At Walser Toyota in Bloomington, customers began lining up July
24 before doors opened at 7:30 a.m.. Swenson said. Three days
later, his dealership had done 150 trade-ins under the program. His
salesmen worked overnight to scan and submit forms.
But of the 150, he said, only 30 received responses and all of
those were rejections.
Dennis and Marcia Strom hurried into that dealership Friday,
fearing the rebates might not last, and filled out paperwork for a
new car.
"I might have waited until the truck died," Dennis Strom said
of his 14-year-old Dodge Dakota. "It's a good vehicle that suits
our needs. But it's not worth $3,500."
About 100 people were looking to sign deals there but were
holding off because of uncertainty over the rebates.
It took three hours Thursday for employees at one of Sam Pack's
Dallas-area Ford dealerships to submit just eight documents. Pack
said he feared that many deals made under the program wouldn't be
properly reimbursed.
"The details of processing this is beyond what anybody would
think is reasonable," he said.
Federal officials said they have increased the capacity of the
submission system and added staff to work hot lines and process
voucher applications.
In Victor, Van Bortel considered pulling the plug on rebates at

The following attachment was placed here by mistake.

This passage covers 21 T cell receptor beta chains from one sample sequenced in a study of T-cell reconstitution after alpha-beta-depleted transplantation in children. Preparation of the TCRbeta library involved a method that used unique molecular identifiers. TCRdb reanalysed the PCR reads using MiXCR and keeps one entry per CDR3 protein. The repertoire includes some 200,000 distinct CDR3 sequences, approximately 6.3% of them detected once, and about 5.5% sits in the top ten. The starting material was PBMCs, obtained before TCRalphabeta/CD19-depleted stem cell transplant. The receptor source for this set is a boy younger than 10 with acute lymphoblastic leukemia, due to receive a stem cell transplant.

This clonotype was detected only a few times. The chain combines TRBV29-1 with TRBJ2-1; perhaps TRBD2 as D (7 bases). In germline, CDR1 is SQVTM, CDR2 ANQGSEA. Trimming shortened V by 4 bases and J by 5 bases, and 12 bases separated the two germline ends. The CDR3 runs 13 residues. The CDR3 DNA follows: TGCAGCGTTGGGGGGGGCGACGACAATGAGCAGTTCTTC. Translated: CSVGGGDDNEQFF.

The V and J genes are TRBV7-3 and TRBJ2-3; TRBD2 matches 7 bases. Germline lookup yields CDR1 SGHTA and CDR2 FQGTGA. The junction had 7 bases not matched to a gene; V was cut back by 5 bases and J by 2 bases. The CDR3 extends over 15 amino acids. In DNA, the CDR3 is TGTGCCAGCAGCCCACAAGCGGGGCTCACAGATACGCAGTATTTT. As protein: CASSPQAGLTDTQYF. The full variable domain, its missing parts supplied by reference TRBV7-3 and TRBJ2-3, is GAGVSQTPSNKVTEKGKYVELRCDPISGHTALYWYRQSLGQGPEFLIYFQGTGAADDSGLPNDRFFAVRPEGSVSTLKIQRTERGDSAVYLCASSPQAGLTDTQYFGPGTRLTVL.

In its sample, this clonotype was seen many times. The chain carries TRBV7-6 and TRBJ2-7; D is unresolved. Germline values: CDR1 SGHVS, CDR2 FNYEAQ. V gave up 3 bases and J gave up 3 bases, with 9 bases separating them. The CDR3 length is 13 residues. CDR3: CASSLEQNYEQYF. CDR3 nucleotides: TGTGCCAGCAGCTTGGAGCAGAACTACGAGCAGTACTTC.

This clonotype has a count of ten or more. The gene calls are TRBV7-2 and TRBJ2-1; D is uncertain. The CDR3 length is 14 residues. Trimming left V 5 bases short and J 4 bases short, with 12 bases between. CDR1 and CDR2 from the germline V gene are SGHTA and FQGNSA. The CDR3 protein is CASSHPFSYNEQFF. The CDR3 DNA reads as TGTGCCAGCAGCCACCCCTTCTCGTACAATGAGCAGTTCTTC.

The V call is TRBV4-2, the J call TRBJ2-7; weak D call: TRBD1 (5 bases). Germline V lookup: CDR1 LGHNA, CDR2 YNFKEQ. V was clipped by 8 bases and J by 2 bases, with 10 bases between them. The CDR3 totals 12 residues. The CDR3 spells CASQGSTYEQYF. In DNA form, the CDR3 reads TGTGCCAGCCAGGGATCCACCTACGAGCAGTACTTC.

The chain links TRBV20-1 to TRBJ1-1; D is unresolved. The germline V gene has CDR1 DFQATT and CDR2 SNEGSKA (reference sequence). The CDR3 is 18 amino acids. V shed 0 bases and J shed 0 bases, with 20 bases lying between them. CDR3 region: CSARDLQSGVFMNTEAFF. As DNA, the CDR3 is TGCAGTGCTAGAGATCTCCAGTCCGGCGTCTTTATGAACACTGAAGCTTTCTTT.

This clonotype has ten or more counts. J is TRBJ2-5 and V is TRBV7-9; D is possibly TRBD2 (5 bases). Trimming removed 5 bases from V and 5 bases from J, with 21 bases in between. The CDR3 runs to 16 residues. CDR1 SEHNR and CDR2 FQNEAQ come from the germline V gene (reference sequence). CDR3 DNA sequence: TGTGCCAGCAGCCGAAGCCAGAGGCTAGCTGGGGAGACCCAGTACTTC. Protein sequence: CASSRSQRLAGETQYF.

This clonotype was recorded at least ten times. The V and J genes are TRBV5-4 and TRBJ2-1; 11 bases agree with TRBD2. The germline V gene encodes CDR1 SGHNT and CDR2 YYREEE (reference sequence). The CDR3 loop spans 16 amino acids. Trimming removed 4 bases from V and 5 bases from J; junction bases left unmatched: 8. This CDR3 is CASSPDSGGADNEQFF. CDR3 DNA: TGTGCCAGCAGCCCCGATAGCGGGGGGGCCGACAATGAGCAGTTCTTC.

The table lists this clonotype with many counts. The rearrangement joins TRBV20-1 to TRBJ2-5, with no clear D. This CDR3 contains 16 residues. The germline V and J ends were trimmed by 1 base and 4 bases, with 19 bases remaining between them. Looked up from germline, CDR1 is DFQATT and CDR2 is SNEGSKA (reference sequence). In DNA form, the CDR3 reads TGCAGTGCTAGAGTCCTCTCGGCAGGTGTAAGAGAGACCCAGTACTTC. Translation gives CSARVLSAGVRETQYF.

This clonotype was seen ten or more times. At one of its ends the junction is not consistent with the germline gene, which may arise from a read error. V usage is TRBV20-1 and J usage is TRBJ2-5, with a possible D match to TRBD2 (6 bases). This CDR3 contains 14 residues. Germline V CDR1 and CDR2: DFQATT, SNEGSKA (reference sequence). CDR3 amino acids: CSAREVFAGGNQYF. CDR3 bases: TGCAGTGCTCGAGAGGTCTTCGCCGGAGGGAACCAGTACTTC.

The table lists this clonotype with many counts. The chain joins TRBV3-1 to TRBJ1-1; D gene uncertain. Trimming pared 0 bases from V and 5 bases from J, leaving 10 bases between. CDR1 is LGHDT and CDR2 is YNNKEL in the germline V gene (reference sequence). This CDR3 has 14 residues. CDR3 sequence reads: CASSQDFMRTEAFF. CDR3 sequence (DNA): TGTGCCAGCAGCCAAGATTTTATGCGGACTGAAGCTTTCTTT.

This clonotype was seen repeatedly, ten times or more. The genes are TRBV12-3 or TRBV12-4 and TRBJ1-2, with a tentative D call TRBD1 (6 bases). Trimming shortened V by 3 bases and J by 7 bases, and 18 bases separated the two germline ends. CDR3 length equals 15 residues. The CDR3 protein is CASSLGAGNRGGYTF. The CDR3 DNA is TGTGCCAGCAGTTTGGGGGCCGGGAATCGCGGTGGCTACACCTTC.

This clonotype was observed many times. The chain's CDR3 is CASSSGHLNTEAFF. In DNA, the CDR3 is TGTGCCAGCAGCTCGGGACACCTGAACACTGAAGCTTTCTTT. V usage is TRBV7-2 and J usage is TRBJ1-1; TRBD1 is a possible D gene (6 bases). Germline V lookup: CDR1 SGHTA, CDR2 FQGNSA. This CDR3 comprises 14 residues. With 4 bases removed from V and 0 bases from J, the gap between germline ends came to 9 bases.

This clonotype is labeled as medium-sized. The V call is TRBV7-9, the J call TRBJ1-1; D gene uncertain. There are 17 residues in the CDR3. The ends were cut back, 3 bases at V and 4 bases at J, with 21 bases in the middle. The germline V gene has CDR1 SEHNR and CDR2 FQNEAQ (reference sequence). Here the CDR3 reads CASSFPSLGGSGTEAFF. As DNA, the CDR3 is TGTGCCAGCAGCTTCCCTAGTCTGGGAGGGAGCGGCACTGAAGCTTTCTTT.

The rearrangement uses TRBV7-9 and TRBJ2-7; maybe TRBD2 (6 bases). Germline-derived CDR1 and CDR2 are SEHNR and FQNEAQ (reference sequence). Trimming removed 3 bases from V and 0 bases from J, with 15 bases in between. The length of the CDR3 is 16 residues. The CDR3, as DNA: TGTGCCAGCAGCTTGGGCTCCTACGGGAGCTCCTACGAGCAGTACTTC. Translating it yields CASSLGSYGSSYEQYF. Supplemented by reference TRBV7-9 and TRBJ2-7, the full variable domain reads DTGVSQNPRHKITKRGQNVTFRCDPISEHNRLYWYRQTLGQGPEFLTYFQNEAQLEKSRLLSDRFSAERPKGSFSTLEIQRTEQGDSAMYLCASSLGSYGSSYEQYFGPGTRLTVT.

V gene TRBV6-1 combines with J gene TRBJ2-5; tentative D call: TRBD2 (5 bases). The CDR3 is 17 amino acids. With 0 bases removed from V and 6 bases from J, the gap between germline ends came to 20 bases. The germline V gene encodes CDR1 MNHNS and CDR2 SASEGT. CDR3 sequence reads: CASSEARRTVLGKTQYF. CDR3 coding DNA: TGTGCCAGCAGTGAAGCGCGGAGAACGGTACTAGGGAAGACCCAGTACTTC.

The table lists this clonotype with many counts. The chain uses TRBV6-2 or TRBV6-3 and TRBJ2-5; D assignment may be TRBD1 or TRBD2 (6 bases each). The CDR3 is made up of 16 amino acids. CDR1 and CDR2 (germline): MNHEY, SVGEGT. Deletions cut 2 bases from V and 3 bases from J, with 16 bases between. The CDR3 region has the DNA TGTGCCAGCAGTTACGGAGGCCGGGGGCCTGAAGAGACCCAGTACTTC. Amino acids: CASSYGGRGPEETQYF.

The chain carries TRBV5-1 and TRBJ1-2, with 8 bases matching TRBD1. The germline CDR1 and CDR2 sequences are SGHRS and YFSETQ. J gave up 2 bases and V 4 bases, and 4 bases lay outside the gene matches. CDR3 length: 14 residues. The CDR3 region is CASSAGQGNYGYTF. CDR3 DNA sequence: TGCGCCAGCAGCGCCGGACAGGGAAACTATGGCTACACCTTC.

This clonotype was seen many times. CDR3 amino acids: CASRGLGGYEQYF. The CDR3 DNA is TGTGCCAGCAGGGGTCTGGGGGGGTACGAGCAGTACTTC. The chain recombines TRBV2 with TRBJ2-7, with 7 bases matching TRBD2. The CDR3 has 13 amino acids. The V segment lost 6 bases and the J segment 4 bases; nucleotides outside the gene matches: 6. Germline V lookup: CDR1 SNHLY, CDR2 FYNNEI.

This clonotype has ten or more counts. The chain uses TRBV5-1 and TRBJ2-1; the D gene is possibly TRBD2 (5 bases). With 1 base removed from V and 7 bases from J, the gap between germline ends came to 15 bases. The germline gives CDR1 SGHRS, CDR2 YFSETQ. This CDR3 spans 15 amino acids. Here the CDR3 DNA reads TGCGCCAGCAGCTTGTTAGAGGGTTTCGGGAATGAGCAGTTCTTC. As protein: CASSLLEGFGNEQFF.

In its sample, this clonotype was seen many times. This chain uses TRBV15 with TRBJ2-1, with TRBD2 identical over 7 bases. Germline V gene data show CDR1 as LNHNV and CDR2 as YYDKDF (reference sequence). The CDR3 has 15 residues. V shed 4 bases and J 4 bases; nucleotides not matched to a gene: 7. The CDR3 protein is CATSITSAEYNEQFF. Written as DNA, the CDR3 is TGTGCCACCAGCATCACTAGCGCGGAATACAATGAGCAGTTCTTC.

the Ford and Subaru dealerships she owns, even though her ads
promoting the rebates were locked in for the weekend.
"Honestly, in all my years in the car business, I have never
seen such a mess," she said.
Still, it was a mess created by too much action, instead of not
enough.
Officials hoped that when the dust cleared from the confusion,
the program would be a tonic for the beleaguered auto industry and
a benefit for the environment, with many inefficient cars taken off
the road.
President Barack Obama said the program has "succeeded well
beyond our expectations" and praised the House for moving quickly
to establish new financing.
"This is a test drive," Rep. Steve Israel, D-N.Y., said of the
program, "and people bought it big time."
Bell, in Glen Burnie, said the rebates have "pulled forward a
tremendous market."
"It's wonderful to sell them," he said. "But if you have to
pay off a vehicle immediately, you're going to have a severe cash
flow deficit."
Dealers are used to working with similar incentive programs
offered by auto manufacturers, said John McEleney, chairman of the
National Automobile Dealers Association. But the rules are much
less stringent under those programs, and automakers generally don't
require nearly as much documentation, he said.
His group surveyed dealer franchises using the program and
realized the money for it might be getting short. One survey
finding: Consumers were opting to use the higher $4,500 rebate over
the $3,500 amount by a margin of 2-to-1, eating through the money
faster.
"It has been very problematic," McEleney said. "I don't
believe that anyone anticipated the volume would be this great."
--
Associated Press writers Stephen Manning in Washington, Nomaan
Merchant in Minneapolis, Ben Dobbin in Rochester, N.Y., and Ken
Thomas in Washington contributed to this report.

(Copyright 2009 by The Associated Press. All Rights Reserved.)